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Analyzing Carlos Beltran for Zack Wheeler

By Mike Silva ~ July 27th, 2011. Filed under: Mike Silva, New York Mets.

Although it’s not official the Mets should be acquiring San Francisco’s top pitching prospect, Zack Wheeler, for Carlos Beltran and approximately $4 million dollars in cash. You can’t criticize the deal from either side as both Sandy Alderson and Brian Sabean did what is necessary to better their organizations. Alderson had the best available bat in the marketplace and had to move him before he lost leverage, or Beltran sustained an injury. Sabean could have a dynasty on his hands and Beltran might be the missing piece to deliver a return trip to the World Series.

Experts believe Wheeler is an elite arm that will anchor a rotation, or at the very worst, be a #2. He joins Matt Harvey, Jeurys Familia, and the injured Jenrry Mejia as high upside, right handed power arms. The Mets rotation in 2013 could feature Jonathon Niese and the four kids. It also could give the Mets flexibility and groom Mejia as a future closer.

Drafted in the first round in 2009, the 21 year old Wheeler is a hard thrower (91-94 mph) and has a curveball (72 mph) that’s described as elite. He does throw a changeup (82 mph), but it’s currently considered below average.  He still is working on his command, which explains the obscene walk rate (5.2 per nine) during his first two pro seasons. Despite the high walk rate, Wheeler is 10-8 with a 3.99 ERA in 29 career MILB starts. He’s struck out more than a batter per inning as well.

The red flag with Wheeler is his mechanics. First, take a look at this picture from high school:

Anytime you deliver the ball with your palm down and front foot planted it means you’re late. That puts a tremendous amount of strain on the arm, and will eventually lead to trouble. I spoke to our resident scout, Chuck Johnson, earlier and he told me that “he (Wheeler) was a little funky when he was drafted, but the Giants did a good job of smoothing him out. His ceiling is probably as a #2.”

Adam Foster of Project Prospect wrote this about Wheeler’s mechanics in May:

Wheeler has a big red flag in his mechanics, a timing problem. He doesn’t begin to turn his forearm over and get the ball into the driveline until after he plants his front foot, despite his long stride. This leads to halted lower body momentum and a lot of stress on his throwing arm. Ideally, a pitcher will generate energy with his core then bring his arm along for the ride. Though Wheeler looks balanced and his velocity appears easy, he doesn’t create an efficient chain of kinetic energy in his delivery. His arm is left to do a lot of the work.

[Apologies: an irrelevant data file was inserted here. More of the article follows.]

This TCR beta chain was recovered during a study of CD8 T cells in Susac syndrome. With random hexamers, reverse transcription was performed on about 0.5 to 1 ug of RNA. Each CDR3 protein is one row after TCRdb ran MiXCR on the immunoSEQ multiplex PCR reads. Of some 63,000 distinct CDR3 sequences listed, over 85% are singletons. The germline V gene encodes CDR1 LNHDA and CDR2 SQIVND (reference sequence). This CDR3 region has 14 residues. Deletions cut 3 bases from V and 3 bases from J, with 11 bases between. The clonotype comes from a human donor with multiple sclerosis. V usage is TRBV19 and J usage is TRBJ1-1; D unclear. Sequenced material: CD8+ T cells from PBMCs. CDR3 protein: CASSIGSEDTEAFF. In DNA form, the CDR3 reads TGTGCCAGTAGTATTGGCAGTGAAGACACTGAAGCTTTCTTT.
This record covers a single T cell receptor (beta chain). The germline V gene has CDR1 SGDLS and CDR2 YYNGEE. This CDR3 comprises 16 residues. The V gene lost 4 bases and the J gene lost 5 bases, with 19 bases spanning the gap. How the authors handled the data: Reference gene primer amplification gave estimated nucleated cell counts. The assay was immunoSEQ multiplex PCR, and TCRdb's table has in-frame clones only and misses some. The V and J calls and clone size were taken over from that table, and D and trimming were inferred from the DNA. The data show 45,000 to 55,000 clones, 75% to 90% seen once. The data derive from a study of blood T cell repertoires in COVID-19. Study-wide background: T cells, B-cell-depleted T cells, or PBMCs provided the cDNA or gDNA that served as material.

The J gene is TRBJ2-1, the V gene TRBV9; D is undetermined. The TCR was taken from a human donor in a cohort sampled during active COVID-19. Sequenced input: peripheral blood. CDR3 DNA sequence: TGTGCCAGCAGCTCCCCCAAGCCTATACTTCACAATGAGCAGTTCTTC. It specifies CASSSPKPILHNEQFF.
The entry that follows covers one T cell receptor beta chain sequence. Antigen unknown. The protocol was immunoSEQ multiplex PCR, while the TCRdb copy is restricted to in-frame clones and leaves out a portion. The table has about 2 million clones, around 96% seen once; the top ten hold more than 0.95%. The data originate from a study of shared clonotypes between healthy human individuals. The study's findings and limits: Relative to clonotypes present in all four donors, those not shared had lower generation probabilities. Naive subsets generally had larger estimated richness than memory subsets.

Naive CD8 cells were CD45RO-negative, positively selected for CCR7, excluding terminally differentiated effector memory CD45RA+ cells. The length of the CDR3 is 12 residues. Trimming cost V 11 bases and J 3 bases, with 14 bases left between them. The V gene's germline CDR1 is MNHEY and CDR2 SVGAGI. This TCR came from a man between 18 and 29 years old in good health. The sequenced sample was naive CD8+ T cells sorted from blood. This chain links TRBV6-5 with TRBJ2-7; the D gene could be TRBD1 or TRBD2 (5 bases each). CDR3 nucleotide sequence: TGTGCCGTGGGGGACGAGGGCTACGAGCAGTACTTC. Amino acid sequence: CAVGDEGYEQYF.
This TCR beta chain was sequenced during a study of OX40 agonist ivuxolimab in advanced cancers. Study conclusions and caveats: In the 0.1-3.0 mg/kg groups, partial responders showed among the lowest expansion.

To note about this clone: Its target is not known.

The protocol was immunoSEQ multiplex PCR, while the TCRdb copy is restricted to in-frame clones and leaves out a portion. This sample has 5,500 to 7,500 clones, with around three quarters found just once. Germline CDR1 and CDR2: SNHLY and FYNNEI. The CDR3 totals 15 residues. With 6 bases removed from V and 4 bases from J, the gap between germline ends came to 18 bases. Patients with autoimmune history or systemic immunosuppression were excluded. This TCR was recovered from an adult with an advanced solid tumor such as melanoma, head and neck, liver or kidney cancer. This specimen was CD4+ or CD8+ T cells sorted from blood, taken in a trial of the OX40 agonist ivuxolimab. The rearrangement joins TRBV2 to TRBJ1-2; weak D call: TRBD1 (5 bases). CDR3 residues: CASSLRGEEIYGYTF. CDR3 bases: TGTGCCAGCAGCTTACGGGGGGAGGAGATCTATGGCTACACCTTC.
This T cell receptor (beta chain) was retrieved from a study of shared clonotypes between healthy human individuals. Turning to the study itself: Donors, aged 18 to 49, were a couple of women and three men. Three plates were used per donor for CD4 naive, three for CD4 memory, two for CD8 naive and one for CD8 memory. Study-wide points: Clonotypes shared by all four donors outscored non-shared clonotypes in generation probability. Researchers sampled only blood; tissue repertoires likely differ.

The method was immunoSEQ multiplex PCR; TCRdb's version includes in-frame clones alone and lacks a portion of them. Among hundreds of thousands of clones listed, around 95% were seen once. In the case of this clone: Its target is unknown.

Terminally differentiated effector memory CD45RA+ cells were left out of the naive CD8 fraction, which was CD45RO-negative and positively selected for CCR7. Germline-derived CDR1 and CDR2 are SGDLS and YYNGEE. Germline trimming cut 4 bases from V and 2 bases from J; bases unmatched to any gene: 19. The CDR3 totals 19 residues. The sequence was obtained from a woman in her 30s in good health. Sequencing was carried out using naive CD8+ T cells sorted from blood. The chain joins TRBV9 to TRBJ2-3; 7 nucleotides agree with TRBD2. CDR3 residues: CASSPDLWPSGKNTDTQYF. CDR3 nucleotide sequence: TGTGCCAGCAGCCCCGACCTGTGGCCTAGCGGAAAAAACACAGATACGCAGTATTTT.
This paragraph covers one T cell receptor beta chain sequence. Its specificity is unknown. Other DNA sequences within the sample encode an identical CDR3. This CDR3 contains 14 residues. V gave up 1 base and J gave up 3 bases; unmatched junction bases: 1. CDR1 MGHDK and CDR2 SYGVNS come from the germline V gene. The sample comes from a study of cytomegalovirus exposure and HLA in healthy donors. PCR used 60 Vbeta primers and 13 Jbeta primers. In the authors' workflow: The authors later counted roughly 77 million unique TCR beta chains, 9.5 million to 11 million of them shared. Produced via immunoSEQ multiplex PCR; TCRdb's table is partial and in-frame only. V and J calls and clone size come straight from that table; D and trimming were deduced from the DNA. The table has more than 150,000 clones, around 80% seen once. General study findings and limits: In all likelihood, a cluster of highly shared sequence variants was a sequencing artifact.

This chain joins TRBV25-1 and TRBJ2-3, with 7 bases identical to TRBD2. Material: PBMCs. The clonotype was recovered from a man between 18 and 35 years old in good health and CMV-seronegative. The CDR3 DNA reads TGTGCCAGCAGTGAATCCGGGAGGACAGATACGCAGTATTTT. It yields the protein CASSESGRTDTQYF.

Baseball America echoes Johnson’s report of improved mechanics by saying “his cracked nail (last season) was a blessing in disguise because it forced him to take time out to work on smoothing out his mechanics. He got on a more direct line to the plate and cut down the effort in his delivery, allowing him to command the bottom of the strike zone much better.”

Sandy Alderson set out to get a top prospect for Carlos Beltran, and he accomplished just that. Things couldn’t have gone any better for Alderson since spring training. I remember talking about Beltran to a Mets player in Port St. Lucie and he said he “would be surprised if he made it through half the season.” Beltran wasn’t running well and Terry Collins original plan was to play him about four days a week; never a day game after a night game.

Beltran not only played every day, but returned to his All Star offensive form. He’s been just as good offensively as his elite stretch as a Met (2006-2008). He is no longer physically able to play a Gold Glove caliber centerfield, but he is above average in the corner. If his health continues to improve I wouldn’t discount a return to center, perhaps on a part time basis. That’s for next year, as Beltran said recently he would like to remain in right field the rest of this season.

Is Wheeler a guarantee? Of course not, no prospect is. However, at this time last year the Mets had Jenrry Mejia recovering from the failed bullpen experiment, Jeurys Familia a mess in High-A, and Matt Harvey unsigned. With Beltran coming off serious knee surgery it was preposterous to think he could be traded for anyone, much less the Giants top pitching prospect.

The Giants were balking at giving up a top prospect, but the thought of Beltran in the middle of their order brought them to their senses. Give Sandy Alderson credit for maximizing what little leverage he had. Remember, Beltran and Scott Boras could dictate these trade talks due to his no trade clause. The fact the Giants can’t contractually offer him arbitration means they can’t recoup the lost prospect in next year’s draft when/if Beltran walks. Wheeler is by no means a guarantee, but I have been saying that Sandy Alderson should go for quality, not quantity, when dealing Beltran. He did exactly that. Although San Francisco lost an arm, they are the rare team that can deal a Zack Wheeler due to their pitching depth.

This is a rare trade where I can say its win/win for both sides.

Mike Silva is a freelance writer and radio host since March of 2007. This website is his own personal "digest" of New York Baseball He's also hosts NYBD Radio on Blog Talk Radio and 1240 AM WGBB. Check out his sports media commentary at www.sportsmediawatchdog.com. Check out his official website, www.mikesilvamedia.com
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